Small GTP binding proteins regulate diverse biological processes including gene expression, cytoskeleton reorganization, and protein and vesicular transport [1-4]. While small GTPases have been investigated in a wide variety of cells, few studies have addressed their role in photoreceptors. In vertebrate retinal rods, the light stimulus is transmitted from rhodopsin via the pathway mediated by the heterotrimeric G protein transducin [5-7]. To increase their sensitivity to light, photoreceptors accumulate remarkably high concentrations of rhodopsin and transducin in specialized cellular compartments, the outer segments (OS). Transport of these proteins from the inner segments is regulated by the small GTPases Rab6 and Rab8, which do not enter OS [8-10]. Here, we asked if small G proteins have other functions in photoreceptors. We show that OS contain the small GTPase Rac-1, a member of the Rho family. In contrast to other cells, Rac-1 in OS is exclusively associated with the membranes and resides in lipid rafts. Most importantly, Rac-1 is activated by light. This activation is specifically blocked by a synthetic peptide corresponding to the Asn-Pro-X-X-Tyr motif found in rhodopsin, and Rac-1 coprecipitates with rhodopsin on Concanavalin A Sepharose. These data provide the first direct evidence for the existence of a novel pathway activated by rhodopsin.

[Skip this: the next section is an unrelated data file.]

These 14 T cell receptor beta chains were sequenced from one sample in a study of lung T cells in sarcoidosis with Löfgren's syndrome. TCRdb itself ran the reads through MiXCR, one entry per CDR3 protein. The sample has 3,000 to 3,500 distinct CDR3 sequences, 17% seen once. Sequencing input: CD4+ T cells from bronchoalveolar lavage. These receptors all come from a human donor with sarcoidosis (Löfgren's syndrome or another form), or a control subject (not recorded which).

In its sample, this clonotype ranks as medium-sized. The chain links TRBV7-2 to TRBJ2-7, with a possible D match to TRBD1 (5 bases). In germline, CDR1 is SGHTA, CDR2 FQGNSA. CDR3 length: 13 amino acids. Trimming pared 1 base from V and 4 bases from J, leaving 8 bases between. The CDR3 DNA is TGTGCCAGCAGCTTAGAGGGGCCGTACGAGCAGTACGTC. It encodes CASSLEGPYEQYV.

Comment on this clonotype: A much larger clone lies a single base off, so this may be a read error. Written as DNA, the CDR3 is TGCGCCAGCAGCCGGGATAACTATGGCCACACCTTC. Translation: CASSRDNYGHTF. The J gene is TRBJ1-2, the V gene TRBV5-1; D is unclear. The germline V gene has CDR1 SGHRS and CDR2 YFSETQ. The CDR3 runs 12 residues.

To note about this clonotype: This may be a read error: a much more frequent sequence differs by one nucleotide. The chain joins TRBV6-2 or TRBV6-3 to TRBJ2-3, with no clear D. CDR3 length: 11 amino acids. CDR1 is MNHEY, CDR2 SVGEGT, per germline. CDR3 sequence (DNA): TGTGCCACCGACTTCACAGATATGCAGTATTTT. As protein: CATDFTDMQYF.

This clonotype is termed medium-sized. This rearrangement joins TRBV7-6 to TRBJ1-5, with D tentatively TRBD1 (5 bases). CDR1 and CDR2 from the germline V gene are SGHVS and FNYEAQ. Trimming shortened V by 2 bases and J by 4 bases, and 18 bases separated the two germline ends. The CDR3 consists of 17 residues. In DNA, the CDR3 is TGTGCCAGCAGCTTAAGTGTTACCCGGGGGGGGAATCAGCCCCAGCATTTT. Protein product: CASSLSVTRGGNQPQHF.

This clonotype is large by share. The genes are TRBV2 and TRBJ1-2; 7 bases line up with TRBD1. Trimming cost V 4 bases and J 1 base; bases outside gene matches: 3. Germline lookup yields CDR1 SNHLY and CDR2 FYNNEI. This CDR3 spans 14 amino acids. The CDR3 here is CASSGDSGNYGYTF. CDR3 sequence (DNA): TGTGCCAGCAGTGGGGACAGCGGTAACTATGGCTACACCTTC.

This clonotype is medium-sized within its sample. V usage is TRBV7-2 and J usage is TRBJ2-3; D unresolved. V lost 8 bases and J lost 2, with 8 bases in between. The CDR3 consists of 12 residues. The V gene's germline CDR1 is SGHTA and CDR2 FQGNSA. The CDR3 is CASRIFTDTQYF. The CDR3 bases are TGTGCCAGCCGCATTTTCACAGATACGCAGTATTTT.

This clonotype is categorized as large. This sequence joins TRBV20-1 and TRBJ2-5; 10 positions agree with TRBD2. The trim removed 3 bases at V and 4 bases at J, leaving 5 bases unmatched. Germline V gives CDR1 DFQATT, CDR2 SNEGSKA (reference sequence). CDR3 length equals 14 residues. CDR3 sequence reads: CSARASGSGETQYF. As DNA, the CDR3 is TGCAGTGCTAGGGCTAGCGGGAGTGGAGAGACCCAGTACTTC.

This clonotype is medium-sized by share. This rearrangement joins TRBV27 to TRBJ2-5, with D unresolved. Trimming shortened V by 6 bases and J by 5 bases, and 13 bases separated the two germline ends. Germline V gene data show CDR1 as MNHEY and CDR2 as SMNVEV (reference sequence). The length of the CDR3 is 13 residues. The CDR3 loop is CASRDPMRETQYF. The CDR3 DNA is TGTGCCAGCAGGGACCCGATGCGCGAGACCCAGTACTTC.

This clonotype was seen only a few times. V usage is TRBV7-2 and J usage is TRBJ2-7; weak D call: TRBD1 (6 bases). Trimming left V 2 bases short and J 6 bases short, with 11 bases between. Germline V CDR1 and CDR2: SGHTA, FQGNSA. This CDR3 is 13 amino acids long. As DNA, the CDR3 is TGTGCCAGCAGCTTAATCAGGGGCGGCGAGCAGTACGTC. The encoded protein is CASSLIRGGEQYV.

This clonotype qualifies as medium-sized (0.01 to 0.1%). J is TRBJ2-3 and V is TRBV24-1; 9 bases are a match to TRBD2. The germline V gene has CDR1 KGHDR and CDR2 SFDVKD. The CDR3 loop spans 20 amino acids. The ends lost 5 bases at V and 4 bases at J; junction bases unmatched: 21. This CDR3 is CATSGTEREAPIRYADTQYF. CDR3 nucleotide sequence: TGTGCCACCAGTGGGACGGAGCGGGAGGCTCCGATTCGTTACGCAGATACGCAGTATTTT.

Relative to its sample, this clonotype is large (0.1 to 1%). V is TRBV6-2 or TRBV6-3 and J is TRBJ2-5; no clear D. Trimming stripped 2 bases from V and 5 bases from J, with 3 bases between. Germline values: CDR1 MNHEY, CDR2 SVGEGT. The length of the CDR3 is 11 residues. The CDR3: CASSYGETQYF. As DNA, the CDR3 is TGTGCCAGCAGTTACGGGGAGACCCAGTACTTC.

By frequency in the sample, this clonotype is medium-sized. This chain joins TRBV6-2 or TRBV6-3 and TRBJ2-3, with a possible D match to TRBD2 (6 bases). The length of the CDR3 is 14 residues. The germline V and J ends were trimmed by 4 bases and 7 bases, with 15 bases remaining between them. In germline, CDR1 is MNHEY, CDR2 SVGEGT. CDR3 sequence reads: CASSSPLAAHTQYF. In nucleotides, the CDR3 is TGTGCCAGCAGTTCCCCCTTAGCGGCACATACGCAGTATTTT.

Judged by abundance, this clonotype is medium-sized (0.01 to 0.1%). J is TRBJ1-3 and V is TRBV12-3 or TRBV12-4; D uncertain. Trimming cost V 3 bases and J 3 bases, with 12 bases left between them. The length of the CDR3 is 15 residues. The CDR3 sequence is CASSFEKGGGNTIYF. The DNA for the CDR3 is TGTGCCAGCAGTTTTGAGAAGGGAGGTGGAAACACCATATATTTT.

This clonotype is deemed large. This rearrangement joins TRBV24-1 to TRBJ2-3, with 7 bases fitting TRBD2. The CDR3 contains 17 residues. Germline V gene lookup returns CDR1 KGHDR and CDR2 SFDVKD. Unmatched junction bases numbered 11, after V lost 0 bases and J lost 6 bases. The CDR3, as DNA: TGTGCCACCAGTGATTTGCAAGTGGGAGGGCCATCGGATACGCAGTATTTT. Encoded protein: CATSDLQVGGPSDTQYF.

ASJC Scopus subject areas
- Biochemistry, Genetics and Molecular Biology(all)
- Agricultural and Biological Sciences(all)